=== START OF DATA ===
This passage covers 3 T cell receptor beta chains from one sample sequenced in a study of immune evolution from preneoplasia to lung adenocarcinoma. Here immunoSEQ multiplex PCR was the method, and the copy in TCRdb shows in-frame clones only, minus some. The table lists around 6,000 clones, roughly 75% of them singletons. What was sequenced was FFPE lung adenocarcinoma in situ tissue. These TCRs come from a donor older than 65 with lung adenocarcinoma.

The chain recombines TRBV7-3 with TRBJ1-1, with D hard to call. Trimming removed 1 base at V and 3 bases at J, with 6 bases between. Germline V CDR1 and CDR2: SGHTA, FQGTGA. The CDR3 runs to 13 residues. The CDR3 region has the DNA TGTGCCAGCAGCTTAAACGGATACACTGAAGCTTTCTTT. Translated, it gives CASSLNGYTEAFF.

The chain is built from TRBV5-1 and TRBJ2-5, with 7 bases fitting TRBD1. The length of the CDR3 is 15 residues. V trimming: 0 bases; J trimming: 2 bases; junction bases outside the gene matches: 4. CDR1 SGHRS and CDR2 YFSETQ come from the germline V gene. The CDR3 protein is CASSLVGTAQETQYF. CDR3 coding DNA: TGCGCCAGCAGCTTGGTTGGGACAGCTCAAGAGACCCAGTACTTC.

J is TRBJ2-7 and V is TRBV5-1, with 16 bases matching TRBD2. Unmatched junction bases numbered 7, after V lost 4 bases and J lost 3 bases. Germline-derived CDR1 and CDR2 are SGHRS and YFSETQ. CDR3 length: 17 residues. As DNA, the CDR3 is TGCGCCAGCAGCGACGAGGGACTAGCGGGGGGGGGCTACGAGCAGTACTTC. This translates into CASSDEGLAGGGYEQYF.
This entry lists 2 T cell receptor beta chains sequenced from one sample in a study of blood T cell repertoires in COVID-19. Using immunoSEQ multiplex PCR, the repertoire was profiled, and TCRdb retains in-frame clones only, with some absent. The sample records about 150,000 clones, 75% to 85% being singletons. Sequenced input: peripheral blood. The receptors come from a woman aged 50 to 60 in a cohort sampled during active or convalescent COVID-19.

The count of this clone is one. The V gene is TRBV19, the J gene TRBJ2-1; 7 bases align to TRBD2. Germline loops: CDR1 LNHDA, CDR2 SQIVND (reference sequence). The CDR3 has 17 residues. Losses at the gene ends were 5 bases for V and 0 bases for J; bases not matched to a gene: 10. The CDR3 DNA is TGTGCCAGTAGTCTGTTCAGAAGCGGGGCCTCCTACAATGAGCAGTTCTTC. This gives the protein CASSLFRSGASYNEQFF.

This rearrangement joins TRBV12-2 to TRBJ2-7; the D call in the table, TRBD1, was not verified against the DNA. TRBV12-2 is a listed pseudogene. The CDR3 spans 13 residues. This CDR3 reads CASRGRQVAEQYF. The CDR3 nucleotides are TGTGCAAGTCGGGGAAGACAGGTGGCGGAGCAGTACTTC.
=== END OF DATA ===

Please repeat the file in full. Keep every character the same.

This passage covers 3 T cell receptor beta chains from one sample sequenced in a study of immune evolution from preneoplasia to lung adenocarcinoma. Here immunoSEQ multiplex PCR was the method, and the copy in TCRdb shows in-frame clones only, minus some. The table lists around 6,000 clones, roughly 75% of them singletons. What was sequenced was FFPE lung adenocarcinoma in situ tissue. These TCRs come from a donor older than 65 with lung adenocarcinoma.

The chain recombines TRBV7-3 with TRBJ1-1, with D hard to call. Trimming removed 1 base at V and 3 bases at J, with 6 bases between. Germline V CDR1 and CDR2: SGHTA, FQGTGA. The CDR3 runs to 13 residues. The CDR3 region has the DNA TGTGCCAGCAGCTTAAACGGATACACTGAAGCTTTCTTT. Translated, it gives CASSLNGYTEAFF.

The chain is built from TRBV5-1 and TRBJ2-5, with 7 bases fitting TRBD1. The length of the CDR3 is 15 residues. V trimming: 0 bases; J trimming: 2 bases; junction bases outside the gene matches: 4. CDR1 SGHRS and CDR2 YFSETQ come from the germline V gene. The CDR3 protein is CASSLVGTAQETQYF. CDR3 coding DNA: TGCGCCAGCAGCTTGGTTGGGACAGCTCAAGAGACCCAGTACTTC.

J is TRBJ2-7 and V is TRBV5-1, with 16 bases matching TRBD2. Unmatched junction bases numbered 7, after V lost 4 bases and J lost 3 bases. Germline-derived CDR1 and CDR2 are SGHRS and YFSETQ. CDR3 length: 17 residues. As DNA, the CDR3 is TGCGCCAGCAGCGACGAGGGACTAGCGGGGGGGGGCTACGAGCAGTACTTC. This translates into CASSDEGLAGGGYEQYF.
This entry lists 2 T cell receptor beta chains sequenced from one sample in a study of blood T cell repertoires in COVID-19. Using immunoSEQ multiplex PCR, the repertoire was profiled, and TCRdb retains in-frame clones only, with some absent. The sample records about 150,000 clones, 75% to 85% being singletons. Sequenced input: peripheral blood. The receptors come from a woman aged 50 to 60 in a cohort sampled during active or convalescent COVID-19.

The count of this clone is one. The V gene is TRBV19, the J gene TRBJ2-1; 7 bases align to TRBD2. Germline loops: CDR1 LNHDA, CDR2 SQIVND (reference sequence). The CDR3 has 17 residues. Losses at the gene ends were 5 bases for V and 0 bases for J; bases not matched to a gene: 10. The CDR3 DNA is TGTGCCAGTAGTCTGTTCAGAAGCGGGGCCTCCTACAATGAGCAGTTCTTC. This gives the protein CASSLFRSGASYNEQFF.

This rearrangement joins TRBV12-2 to TRBJ2-7; the D call in the table, TRBD1, was not verified against the DNA. TRBV12-2 is a listed pseudogene. The CDR3 spans 13 residues. This CDR3 reads CASRGRQVAEQYF. The CDR3 nucleotides are TGTGCAAGTCGGGGAAGACAGGTGGCGGAGCAGTACTTC.